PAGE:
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The Arizona Corporation Commission, water issues and your pocketbook

Greg Eisert

Greg Eisert

Lately, accusations of impropriety within the ranks of the Corporation Commission have been released in various news media. It is imperative that the officials of the most powerful group affecting the pocketbooks of the greatest portion of the state’s population remain unbiased and deal with only “the facts at hand” over the rate cases they preside.

It’s not just about electricity.

Small water/wastewater systems have long troubled our Arizona commissioners. Many of the commission-regulated water/wastewater systems are small in size, which poses certain public policy problems. Particularly problematic are the very small systems that were the product of unchecked real estate development and lax local and area zoning policies. Many of these systems are geographically isolated, which often precludes interconnection with another system. Lacking economies of scale, smaller water systems typically must charge a much higher rate for service than larger systems. Further, most of these companies are not financially stable and lack the resources to adequately service their mandated ratepayer needs.

Higher rates make water/wastewater service less affordable for customers of smaller water systems. These smaller, financially challenged operators are good targets for acquisition or mutual consolidation with larger companies. This is “not” the same as price consolidation (single-tariff pricing).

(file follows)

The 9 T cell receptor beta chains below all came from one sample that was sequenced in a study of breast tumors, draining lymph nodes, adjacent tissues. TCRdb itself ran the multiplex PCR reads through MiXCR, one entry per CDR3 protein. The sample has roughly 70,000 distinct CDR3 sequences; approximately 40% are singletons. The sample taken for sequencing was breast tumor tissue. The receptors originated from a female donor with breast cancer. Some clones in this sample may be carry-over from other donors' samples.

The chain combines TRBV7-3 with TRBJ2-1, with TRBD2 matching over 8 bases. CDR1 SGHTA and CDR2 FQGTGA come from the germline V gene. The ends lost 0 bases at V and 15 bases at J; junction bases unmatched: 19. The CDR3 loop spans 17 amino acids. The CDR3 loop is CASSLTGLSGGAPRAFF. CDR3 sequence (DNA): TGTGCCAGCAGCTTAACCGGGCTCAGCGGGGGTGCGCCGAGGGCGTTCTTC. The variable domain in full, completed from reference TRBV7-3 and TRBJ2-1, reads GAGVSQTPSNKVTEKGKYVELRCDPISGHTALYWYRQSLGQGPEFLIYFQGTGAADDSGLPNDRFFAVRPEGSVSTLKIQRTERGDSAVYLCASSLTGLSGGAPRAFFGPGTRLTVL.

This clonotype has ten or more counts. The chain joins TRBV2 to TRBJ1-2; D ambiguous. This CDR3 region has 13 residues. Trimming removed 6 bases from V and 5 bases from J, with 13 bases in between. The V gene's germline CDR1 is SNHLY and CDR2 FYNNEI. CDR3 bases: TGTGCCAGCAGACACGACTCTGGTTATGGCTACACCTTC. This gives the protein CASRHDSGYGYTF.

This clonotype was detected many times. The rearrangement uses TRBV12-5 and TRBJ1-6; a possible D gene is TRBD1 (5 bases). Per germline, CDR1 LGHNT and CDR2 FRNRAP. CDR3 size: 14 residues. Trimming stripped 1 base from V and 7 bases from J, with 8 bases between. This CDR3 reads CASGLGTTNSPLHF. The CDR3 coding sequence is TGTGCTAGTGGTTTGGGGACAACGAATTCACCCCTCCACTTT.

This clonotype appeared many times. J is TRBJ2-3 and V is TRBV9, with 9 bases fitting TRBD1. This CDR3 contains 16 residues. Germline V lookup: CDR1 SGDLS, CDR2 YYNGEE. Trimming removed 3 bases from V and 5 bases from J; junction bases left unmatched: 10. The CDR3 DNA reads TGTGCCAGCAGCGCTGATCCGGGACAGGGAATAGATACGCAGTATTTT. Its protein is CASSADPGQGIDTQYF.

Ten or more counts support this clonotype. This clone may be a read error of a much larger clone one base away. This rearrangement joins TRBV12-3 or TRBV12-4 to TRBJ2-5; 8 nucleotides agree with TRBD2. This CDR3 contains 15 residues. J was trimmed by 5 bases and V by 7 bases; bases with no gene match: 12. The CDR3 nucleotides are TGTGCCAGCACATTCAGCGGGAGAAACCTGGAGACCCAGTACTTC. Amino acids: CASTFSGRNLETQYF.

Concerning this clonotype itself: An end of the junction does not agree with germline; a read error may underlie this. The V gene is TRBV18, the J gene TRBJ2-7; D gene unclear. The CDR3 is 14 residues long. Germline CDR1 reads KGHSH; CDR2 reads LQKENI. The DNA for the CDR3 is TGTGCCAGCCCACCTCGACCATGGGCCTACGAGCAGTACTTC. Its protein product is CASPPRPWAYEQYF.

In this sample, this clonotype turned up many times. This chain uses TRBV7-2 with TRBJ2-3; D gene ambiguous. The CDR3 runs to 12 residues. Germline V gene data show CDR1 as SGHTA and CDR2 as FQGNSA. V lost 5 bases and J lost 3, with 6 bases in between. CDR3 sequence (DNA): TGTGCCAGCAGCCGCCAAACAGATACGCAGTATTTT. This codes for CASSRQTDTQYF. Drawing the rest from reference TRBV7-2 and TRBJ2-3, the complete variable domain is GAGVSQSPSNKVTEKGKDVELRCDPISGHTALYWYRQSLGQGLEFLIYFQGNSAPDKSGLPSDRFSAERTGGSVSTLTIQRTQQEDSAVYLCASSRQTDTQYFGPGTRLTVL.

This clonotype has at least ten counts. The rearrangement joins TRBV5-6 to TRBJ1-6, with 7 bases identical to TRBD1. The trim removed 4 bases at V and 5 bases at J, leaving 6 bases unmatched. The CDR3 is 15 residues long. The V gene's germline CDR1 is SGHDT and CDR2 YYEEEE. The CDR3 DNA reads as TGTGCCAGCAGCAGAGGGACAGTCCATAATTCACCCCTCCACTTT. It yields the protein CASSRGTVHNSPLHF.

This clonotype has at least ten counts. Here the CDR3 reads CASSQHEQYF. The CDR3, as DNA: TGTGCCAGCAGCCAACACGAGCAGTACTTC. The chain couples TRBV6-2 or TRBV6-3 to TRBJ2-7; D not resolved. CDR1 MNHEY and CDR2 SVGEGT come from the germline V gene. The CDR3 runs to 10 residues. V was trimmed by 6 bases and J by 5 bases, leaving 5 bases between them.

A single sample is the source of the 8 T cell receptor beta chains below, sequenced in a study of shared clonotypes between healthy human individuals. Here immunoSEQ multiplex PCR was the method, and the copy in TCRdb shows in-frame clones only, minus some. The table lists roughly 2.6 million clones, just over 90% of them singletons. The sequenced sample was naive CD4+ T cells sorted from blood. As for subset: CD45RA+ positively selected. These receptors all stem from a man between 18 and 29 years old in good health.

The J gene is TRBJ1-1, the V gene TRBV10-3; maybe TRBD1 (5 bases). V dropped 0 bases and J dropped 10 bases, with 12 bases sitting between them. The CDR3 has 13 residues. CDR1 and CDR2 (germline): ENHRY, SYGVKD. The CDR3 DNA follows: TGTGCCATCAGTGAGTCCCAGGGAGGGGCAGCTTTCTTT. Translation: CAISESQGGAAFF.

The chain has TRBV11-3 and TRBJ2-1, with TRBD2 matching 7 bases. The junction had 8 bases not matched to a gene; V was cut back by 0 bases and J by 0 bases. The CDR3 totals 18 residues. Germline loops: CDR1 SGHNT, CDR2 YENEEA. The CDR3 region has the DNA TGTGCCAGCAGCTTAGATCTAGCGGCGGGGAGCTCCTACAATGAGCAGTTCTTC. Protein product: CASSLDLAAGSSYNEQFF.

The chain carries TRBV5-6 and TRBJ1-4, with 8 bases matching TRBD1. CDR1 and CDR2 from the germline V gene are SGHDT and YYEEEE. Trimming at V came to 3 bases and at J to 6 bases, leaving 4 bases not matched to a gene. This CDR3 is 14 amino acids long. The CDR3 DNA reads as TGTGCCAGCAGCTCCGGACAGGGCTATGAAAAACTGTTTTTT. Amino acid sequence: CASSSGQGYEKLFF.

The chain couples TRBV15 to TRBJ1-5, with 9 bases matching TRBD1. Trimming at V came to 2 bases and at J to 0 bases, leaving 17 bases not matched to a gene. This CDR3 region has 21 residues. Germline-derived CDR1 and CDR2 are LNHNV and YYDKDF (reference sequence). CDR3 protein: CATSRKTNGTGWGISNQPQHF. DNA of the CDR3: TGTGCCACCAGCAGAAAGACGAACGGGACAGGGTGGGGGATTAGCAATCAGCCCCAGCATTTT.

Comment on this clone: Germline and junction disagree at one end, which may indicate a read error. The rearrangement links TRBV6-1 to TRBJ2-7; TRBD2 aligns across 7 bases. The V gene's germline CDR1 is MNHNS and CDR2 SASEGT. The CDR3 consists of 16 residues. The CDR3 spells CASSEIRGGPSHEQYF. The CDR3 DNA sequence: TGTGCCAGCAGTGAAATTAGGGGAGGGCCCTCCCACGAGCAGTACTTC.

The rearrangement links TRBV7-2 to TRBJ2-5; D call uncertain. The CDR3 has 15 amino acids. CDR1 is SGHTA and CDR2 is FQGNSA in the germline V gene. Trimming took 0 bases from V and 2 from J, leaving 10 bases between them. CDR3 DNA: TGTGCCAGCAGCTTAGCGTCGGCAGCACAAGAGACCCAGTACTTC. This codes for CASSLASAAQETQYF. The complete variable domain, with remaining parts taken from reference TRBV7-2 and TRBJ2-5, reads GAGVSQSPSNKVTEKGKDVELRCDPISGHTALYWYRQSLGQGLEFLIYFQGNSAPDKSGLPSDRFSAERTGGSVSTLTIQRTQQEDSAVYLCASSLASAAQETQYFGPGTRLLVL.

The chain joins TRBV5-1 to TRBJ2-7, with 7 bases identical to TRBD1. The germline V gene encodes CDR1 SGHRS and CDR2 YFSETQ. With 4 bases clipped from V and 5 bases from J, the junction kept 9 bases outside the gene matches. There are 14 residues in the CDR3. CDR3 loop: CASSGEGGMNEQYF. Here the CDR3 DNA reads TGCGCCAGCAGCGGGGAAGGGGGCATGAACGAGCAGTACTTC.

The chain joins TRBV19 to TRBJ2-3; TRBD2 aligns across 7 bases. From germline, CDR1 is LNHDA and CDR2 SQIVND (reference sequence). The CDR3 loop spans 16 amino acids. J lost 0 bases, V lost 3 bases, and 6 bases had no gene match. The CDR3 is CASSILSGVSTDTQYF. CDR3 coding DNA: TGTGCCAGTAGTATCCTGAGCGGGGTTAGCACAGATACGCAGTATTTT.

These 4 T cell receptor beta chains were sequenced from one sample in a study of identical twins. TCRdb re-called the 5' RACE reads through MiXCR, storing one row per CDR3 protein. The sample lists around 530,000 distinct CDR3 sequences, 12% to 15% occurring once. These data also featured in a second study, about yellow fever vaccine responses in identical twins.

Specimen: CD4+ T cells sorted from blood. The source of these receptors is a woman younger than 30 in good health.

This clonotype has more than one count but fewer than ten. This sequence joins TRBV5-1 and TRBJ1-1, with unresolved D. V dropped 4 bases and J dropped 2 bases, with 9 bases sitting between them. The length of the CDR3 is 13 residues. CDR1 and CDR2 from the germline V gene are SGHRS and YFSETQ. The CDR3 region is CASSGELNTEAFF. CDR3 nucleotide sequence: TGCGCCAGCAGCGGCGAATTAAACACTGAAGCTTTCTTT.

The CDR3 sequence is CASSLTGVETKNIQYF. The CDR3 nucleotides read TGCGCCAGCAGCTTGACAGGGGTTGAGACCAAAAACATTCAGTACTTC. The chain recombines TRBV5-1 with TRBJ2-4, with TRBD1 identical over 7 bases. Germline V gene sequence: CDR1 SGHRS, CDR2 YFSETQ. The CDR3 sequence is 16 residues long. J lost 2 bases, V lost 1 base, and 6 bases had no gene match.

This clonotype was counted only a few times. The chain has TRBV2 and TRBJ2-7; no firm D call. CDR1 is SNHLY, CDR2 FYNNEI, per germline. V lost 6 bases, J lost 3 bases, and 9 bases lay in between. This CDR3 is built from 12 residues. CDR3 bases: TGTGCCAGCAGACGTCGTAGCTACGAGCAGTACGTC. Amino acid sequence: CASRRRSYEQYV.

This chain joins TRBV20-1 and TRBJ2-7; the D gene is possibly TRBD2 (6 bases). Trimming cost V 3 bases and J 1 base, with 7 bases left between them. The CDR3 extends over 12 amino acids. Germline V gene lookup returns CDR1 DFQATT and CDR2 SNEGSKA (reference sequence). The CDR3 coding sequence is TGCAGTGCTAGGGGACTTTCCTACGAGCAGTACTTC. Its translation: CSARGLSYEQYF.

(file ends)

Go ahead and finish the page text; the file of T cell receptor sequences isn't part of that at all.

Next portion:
It is clear that tens of thousands of ratepayers could bear the brunt of huge rate increases under the guise of “consolidation” and the forced subsidy of ratepayers supplied by inefficient operations state wide.  It is imperative that this does not happen. Both the governor and the Legislature need to pay attention to this unfolding situation. The ACC is beginning this process slowly with EPCOR as a test case with the “presumed” expectation of accelerated implementation once the initial transformations are in place. Such actions could quickly impact ratepayers’ statewide.

Historical pricing behaviors with cost-of-service principles enhance allocative efficiency: Customers of systems with higher costs pay higher rates and customers of systems with lower costs pay lower rates. The degree of subsidy or inefficiency introduced with single-tariff pricing (EPCOR district consolidations), depends in part on the differential in costs among systems. In this case, it is apparent that the extent of cost averaging through consolidated pricing would constitute an inappropriate level of subsidy, undue price discrimination, or more generally, an abuse of monopoly power.

Importantly, consolidated pricing is a pricing strategy, not a costing strategy. By itself, consolidated pricing may not provide significant economies of scale because only the costs associated with the pricing process itself (including analytical, administrative, and regulatory costs) can be considered.

Yes, consolidation of underperforming/non-conforming water/wastewater companies makes sense. What must take place is an equitable pathway that does not unduly penalize the majority of the state’s ratepayer base. We need to look at acquisition avenues, fines, infrastructure equity transfer standards, etc.

It’s up to the commissioners to prove the pundits wrong. Meet with your constituents.

– Greg Eisert is director and chairman of government affairs for the Sun City Home Owners Association.

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